Forward, With Confidence
By Randy Lewis
The Los Angeles Times — August 16, 2001
Stevie Nicks is back with help from two well-known friends.
Should Tom Petty ever hang up his rock ‘n’ roll shoes, he may have another career as a motivational speaker.
Just ask Stevie Nicks.
It was Petty who pulled the mercurial singer-songwriter out of despair about seven years ago after she emerged from a program to get off prescription antidepressants.
“I had expected to come out of rehab and start writing immediately,” says Nicks, a month into a tour that includes stops Saturday at Verizon Wireless Amphitheater in Irvine and Tuesday and Wednesday at the Universal Amphitheatre.
“If you’re in a good humor and you’re feeling good, writing is pretty easy,” she says. “But my humor was gone. When you’ve been living in a bowl of depression, you have to come back up to feel good enough to put a song down again.”
So even though she had written some of the biggest pop hits of the ’70s as a member of Fleetwood Mac, and more with her four solo albums in the ’80s, Nicks lost her confidence as the ’90s unfolded.
That’s when she turned for a little help from the friend who participated in her first post-Mac hit in 1981 with the duet “Stop Draggin’ My Heart Around.”
Petty came through again, but not the way she expected one night when they had dinner near a home she keeps in Phoenix (she has another in Los Angeles).
“I said, ‘When we get back to L.A. would you help me work on something?”‘ she says. “That’s when I weighed 170 pounds and I wasn’t having much luck with my writing.
“He sort of took me by the shoulders,” she recalls, “and said, ‘Listen–first of all, you can lose the weight. It’s not that hard, I know how strong you are. Second, you don’t need me to help you write songs. This bothers me. You need to know I think you are one of the premier songwriters of our time. So get in your car, go back home, sit down at your piano and write something. That’s all it will take for you to be cheered up, and then the weight will go.’ “
When she got home, she wrote “Love Is,” the track that closes her first solo album in seven years, “Trouble in Shangri-La,” which came out in May. Soon after that, she composed the title track, which opens the album. With those bookends in place, she says, “I knew I was on my way.”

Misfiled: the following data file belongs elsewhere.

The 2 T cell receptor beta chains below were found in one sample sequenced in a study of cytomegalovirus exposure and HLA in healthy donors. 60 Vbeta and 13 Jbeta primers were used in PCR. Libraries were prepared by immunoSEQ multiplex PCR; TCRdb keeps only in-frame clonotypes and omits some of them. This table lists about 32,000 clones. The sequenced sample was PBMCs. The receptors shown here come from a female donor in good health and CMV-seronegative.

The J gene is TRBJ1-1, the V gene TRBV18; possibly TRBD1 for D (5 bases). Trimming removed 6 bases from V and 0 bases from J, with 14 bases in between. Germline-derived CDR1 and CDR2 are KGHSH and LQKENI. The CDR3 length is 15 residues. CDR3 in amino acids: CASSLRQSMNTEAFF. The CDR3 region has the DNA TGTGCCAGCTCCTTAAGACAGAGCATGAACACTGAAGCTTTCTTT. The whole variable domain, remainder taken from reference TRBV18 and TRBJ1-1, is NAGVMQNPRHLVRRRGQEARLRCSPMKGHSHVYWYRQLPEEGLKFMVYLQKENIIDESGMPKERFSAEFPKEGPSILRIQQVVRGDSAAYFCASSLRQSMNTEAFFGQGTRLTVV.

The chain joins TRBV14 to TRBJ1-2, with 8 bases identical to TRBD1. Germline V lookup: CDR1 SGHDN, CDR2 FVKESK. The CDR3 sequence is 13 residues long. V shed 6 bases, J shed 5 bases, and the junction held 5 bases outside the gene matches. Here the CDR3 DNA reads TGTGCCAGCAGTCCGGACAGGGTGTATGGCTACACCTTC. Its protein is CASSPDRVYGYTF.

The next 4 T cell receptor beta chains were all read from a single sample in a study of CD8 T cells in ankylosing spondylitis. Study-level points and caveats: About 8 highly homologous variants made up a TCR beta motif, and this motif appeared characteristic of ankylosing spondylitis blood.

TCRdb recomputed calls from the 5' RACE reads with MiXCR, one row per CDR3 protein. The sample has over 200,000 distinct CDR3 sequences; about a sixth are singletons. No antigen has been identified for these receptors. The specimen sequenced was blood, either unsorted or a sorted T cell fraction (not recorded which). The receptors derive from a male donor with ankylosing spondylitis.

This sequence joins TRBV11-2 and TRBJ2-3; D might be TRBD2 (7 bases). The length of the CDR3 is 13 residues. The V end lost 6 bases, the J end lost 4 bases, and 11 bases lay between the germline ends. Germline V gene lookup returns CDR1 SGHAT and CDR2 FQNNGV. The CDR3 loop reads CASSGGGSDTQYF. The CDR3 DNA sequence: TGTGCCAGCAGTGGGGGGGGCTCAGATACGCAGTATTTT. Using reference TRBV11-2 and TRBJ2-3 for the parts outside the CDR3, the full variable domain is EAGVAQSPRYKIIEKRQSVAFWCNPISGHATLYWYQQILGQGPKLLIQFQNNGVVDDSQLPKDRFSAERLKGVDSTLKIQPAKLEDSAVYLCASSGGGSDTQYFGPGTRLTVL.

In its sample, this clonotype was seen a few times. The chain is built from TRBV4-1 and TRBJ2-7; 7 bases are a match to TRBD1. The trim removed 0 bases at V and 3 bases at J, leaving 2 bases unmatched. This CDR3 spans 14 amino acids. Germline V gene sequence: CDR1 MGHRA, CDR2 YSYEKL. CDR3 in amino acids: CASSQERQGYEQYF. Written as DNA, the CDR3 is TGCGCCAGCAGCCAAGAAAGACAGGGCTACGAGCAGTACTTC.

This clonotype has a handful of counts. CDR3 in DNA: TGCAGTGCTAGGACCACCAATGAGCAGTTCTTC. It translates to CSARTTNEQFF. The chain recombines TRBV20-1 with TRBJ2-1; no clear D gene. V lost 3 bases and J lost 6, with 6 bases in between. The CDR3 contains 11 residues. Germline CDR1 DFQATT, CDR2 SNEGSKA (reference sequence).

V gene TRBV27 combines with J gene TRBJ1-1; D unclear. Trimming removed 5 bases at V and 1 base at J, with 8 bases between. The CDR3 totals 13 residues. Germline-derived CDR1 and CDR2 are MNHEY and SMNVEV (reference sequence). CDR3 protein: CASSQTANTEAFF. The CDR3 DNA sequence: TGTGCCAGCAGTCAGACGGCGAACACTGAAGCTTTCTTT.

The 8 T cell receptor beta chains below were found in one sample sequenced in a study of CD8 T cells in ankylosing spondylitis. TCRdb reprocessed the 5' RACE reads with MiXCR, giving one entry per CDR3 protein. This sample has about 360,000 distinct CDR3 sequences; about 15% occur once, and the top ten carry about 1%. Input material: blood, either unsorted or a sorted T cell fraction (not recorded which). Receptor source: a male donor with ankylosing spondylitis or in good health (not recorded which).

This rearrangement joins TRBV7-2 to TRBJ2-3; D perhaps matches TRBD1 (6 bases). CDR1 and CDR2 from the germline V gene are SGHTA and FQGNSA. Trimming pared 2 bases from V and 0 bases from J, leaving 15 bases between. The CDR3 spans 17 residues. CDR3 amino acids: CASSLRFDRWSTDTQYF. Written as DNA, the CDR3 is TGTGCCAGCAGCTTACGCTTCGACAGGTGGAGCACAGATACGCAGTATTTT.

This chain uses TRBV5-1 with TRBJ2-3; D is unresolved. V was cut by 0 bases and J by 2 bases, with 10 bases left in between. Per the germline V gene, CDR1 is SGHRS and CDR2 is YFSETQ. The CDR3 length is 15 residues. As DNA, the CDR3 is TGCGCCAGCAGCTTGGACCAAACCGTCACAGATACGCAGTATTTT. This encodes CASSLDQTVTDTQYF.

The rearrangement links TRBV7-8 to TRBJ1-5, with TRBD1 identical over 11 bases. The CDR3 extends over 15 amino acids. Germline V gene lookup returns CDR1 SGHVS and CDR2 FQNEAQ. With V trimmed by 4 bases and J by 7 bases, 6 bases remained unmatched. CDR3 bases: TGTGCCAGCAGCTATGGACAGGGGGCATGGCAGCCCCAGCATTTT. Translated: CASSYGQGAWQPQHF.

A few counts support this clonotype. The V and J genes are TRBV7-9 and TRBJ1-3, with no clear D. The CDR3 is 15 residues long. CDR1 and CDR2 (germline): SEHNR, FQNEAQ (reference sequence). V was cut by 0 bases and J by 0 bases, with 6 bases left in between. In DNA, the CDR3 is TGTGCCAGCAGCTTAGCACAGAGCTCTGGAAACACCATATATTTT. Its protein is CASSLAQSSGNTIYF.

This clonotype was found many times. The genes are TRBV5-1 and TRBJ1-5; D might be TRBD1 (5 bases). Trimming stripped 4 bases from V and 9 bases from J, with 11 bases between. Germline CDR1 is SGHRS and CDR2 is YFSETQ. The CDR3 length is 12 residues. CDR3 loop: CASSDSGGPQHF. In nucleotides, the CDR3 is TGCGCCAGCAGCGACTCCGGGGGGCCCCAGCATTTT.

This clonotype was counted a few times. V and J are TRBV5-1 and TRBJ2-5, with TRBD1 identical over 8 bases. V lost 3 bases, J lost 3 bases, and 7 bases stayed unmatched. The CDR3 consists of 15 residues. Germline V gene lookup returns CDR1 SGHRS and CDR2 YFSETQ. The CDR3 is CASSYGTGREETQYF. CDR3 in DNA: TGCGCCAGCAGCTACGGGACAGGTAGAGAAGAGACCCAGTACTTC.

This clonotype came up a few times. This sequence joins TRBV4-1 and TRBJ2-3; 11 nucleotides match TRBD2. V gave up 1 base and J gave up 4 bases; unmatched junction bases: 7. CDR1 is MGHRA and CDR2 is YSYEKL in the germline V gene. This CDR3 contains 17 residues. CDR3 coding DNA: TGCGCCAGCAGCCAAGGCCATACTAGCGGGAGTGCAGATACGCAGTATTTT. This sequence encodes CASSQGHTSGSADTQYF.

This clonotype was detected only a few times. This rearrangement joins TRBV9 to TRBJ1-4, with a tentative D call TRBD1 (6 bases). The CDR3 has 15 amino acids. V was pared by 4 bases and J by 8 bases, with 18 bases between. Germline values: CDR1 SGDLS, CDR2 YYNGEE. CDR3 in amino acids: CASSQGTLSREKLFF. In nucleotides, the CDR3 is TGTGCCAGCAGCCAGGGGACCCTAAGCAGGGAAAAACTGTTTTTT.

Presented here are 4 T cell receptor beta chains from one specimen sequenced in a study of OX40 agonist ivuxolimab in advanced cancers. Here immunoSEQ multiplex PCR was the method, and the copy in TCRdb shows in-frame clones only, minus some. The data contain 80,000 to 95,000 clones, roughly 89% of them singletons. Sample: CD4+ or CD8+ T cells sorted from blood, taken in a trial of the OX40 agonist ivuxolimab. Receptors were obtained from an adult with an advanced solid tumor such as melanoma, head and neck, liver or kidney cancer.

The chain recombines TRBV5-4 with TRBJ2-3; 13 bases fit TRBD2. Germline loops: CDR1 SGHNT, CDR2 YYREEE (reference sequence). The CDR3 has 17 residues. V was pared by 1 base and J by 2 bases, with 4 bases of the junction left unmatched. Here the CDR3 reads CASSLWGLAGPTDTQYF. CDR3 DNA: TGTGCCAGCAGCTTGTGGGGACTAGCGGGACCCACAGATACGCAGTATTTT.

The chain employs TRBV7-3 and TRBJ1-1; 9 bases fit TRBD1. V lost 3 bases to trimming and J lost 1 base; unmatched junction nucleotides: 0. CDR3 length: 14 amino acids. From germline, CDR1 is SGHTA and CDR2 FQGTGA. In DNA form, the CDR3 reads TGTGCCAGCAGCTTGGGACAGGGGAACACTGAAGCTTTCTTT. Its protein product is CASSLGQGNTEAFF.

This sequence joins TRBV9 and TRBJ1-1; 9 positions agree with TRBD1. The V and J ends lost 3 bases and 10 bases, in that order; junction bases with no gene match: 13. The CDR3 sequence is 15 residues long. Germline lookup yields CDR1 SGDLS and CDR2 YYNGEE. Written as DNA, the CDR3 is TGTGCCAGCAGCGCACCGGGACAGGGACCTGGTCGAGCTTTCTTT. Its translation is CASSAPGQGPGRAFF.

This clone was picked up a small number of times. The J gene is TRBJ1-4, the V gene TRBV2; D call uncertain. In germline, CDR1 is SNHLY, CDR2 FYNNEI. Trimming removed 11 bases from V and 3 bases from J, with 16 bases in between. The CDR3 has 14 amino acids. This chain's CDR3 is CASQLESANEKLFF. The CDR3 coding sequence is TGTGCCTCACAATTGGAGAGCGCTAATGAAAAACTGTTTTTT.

She touches on the struggle to be free of demons–hers have included tobacco and cocaine as well as prescription drugs–in the new “Bombay Sapphires,” on which she’s joined by R&B sensation Macy Gray, and taps into the same theme with “Sorcerer,” a song she wrote at the same time she composed the 1976 Fleetwood Mac standard “Rhiannon.”
The time span of old and new songs in “Trouble in Shangri-La” gives it instant accessibility to Nicks’ baby boomer fans, while guest spots by Gray, Sheryl Crow and Dixie Chicks singer Natalie Maines give her a leg up with a new generation of listeners.
Despite her long dry spell–her only release during the ’90s was “Street Angel” in 1994–she’s held onto a sizable following.
In the early days of her tour, she’s been averaging around 11,000 fans per show, according to Gary Bongiovanni, editor of Pollstar, the concert-tracking magazine.
“She’s probably been the strongest of the solo elements of Fleetwood Mac,” Bongiovanni says. “In today’s market conditions, selling an average of 11,000 tickets a show is very good.”
Nicks has been joined at several stops by Crow, whose contributions extend well beyond guest singer. She also co-produced five of the album’s 13 songs.
“The nicest thing to come out of this whole thing has been my great friendship with Sheryl,” Nicks says. “From the second we met I realized that we came from the same musical place. We both love harmony singing, the old folk music and old country music, besides our love for rock ‘n’ roll.
“I know that when I’m 90 years old and she’s 75, we’ll still be dear old friends,” Nicks says. “I know I’ve made a friend for life.”
That’s an especially valuable and rare commodity for Nicks. The lifestyle of a rock ‘n’ roll star can be great for those in their 20s, 30s or even 40s. But at 53, Nicks confesses that “My life is lonely in a lot of ways.”
To devote herself totally to music, she says, “I didn’t get married, I didn’t have kids. I gave all that up so that I could do this. So I like to be busy and I like to be working.”
She’ll definitely be working well after her solo tour ends. Already her Fleetwood Mac bandmates Lindsey Buckingham, Mick Fleetwood and John McVie have started rehearsing for another tour next year, this one apparently minus keyboardist-singer-songwriter Christine McVie, who has told the others that she’s had enough of the road.
“I think we’ll call this tour [quits] in December, and I expect to be walking up that driveway on Jan. 1,” she says. “That’s very exciting to me as a writer. It’s like jumping from one adventure to another, and I like having another adventure waiting.”